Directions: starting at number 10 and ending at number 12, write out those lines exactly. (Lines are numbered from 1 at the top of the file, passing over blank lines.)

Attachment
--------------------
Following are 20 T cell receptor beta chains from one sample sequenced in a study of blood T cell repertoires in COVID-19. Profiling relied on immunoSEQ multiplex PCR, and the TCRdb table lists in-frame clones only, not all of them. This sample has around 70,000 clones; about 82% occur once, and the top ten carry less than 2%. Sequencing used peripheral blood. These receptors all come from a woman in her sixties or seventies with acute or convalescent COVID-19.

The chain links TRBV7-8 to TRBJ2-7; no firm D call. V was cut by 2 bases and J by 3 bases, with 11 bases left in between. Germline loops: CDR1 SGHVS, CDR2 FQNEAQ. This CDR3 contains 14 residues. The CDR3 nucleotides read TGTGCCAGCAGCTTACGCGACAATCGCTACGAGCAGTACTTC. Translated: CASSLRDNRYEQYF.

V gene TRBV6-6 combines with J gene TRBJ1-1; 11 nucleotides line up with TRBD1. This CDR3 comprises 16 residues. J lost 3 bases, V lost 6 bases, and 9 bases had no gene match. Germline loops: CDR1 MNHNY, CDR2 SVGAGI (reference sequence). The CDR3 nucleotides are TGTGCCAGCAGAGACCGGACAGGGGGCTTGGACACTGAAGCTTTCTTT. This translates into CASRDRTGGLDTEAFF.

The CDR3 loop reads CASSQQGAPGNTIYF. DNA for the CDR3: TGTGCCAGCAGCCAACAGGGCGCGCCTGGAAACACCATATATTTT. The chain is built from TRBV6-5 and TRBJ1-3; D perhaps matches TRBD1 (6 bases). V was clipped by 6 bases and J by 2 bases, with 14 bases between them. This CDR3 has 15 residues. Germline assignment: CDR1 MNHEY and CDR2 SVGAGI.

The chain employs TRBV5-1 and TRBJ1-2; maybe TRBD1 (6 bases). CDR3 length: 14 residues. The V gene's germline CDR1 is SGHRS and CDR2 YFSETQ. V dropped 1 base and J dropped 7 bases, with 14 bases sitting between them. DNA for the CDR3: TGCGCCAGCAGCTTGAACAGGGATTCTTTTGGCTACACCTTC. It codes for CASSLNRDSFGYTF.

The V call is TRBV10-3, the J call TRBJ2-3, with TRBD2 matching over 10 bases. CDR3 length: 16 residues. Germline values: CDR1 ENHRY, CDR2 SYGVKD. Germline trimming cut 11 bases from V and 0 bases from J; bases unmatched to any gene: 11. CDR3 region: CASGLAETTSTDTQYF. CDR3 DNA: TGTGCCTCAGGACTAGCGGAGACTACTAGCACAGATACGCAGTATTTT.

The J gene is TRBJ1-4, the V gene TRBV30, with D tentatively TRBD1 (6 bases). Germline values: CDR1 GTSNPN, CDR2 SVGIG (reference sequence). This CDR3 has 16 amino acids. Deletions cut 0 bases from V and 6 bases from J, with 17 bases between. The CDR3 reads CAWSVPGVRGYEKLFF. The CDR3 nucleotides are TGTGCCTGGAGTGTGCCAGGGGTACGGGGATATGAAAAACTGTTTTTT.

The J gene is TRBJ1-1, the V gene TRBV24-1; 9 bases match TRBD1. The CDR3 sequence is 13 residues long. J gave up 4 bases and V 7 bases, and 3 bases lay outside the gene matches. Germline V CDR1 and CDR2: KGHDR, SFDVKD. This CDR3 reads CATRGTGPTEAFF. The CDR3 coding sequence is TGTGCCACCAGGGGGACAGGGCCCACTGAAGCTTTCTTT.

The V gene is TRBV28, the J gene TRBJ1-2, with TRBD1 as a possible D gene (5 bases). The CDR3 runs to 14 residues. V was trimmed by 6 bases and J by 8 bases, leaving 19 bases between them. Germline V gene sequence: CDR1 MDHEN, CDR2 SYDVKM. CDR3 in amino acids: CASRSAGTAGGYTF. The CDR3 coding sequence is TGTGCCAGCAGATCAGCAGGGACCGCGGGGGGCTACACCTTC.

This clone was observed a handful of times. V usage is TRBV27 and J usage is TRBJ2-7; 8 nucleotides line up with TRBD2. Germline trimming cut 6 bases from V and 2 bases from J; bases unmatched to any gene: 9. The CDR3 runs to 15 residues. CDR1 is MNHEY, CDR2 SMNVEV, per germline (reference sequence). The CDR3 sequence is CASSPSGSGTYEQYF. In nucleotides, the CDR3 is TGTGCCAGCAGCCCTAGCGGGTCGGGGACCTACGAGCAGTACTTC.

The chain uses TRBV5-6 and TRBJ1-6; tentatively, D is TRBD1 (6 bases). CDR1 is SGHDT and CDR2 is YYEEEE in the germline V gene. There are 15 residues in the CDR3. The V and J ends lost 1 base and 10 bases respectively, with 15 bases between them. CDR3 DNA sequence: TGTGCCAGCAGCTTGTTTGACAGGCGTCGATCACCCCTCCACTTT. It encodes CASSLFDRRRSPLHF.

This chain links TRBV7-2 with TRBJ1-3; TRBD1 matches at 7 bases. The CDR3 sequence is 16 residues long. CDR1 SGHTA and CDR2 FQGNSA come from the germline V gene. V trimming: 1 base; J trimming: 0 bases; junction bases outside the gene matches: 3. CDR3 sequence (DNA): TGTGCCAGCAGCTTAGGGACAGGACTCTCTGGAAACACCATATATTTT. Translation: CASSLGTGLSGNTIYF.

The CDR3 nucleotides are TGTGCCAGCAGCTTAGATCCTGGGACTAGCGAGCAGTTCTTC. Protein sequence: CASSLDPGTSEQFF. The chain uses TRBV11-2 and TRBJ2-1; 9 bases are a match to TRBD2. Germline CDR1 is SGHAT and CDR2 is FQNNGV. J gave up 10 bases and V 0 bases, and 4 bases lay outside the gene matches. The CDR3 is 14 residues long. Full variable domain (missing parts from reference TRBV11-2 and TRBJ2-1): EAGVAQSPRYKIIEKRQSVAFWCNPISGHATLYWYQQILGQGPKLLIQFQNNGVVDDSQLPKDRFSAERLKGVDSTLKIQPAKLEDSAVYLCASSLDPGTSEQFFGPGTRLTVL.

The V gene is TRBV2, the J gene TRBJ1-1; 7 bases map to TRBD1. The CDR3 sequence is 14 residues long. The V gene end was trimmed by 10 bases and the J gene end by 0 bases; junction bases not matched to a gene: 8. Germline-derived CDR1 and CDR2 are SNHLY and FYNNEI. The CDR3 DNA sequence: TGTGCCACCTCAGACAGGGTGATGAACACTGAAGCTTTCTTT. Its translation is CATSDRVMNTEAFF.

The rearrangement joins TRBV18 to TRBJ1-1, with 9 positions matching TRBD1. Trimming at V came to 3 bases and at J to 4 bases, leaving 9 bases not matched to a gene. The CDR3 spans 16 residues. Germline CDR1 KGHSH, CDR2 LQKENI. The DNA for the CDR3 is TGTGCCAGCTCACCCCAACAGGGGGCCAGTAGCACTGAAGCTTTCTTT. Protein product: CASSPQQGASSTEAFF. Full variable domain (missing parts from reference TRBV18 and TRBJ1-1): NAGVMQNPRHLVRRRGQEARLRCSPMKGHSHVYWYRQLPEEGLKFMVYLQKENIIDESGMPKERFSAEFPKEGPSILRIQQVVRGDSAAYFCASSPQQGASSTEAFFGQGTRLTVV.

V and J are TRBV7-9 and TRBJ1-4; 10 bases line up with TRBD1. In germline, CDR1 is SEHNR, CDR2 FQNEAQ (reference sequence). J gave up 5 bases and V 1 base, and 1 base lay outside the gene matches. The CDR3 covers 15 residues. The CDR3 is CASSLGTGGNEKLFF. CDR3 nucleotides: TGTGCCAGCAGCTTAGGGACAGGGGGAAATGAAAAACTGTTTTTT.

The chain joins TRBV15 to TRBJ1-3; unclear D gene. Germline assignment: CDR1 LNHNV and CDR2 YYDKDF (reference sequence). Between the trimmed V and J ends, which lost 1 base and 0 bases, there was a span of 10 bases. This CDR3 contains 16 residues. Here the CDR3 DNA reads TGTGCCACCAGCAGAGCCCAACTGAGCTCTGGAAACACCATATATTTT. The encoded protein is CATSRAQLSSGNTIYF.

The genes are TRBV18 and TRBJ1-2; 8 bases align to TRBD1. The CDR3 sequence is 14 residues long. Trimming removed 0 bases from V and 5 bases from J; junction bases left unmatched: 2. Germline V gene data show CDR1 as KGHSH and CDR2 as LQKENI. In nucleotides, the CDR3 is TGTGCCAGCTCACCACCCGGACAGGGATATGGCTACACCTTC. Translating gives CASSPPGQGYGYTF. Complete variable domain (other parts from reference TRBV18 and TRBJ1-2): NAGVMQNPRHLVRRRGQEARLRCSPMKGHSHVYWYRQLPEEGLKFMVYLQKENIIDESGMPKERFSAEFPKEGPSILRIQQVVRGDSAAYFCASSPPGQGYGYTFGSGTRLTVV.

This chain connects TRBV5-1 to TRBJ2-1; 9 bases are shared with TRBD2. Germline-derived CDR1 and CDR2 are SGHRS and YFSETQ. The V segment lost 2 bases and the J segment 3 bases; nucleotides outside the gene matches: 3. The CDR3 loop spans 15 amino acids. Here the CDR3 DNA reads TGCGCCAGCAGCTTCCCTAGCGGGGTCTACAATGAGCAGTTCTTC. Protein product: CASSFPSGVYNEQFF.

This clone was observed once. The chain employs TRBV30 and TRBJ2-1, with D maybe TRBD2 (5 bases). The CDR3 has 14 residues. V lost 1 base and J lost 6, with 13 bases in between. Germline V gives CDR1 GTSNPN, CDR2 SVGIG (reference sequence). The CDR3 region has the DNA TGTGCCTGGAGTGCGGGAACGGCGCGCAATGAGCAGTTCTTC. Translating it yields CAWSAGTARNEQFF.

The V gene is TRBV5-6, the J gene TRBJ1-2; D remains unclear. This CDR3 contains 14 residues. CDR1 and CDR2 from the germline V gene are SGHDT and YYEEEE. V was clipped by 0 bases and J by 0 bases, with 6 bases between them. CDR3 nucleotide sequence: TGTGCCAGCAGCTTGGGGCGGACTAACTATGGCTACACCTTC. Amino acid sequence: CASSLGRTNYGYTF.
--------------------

This clone was observed a handful of times. V usage is TRBV27 and J usage is TRBJ2-7; 8 nucleotides line up with TRBD2. Germline trimming cut 6 bases from V and 2 bases from J; bases unmatched to any gene: 9. The CDR3 runs to 15 residues. CDR1 is MNHEY, CDR2 SMNVEV, per germline (reference sequence). The CDR3 sequence is CASSPSGSGTYEQYF. In nucleotides, the CDR3 is TGTGCCAGCAGCCCTAGCGGGTCGGGGACCTACGAGCAGTACTTC.

The chain uses TRBV5-6 and TRBJ1-6; tentatively, D is TRBD1 (6 bases). CDR1 is SGHDT and CDR2 is YYEEEE in the germline V gene. There are 15 residues in the CDR3. The V and J ends lost 1 base and 10 bases respectively, with 15 bases between them. CDR3 DNA sequence: TGTGCCAGCAGCTTGTTTGACAGGCGTCGATCACCCCTCCACTTT. It encodes CASSLFDRRRSPLHF.

This chain links TRBV7-2 with TRBJ1-3; TRBD1 matches at 7 bases. The CDR3 sequence is 16 residues long. CDR1 SGHTA and CDR2 FQGNSA come from the germline V gene. V trimming: 1 base; J trimming: 0 bases; junction bases outside the gene matches: 3. CDR3 sequence (DNA): TGTGCCAGCAGCTTAGGGACAGGACTCTCTGGAAACACCATATATTTT. Translation: CASSLGTGLSGNTIYF.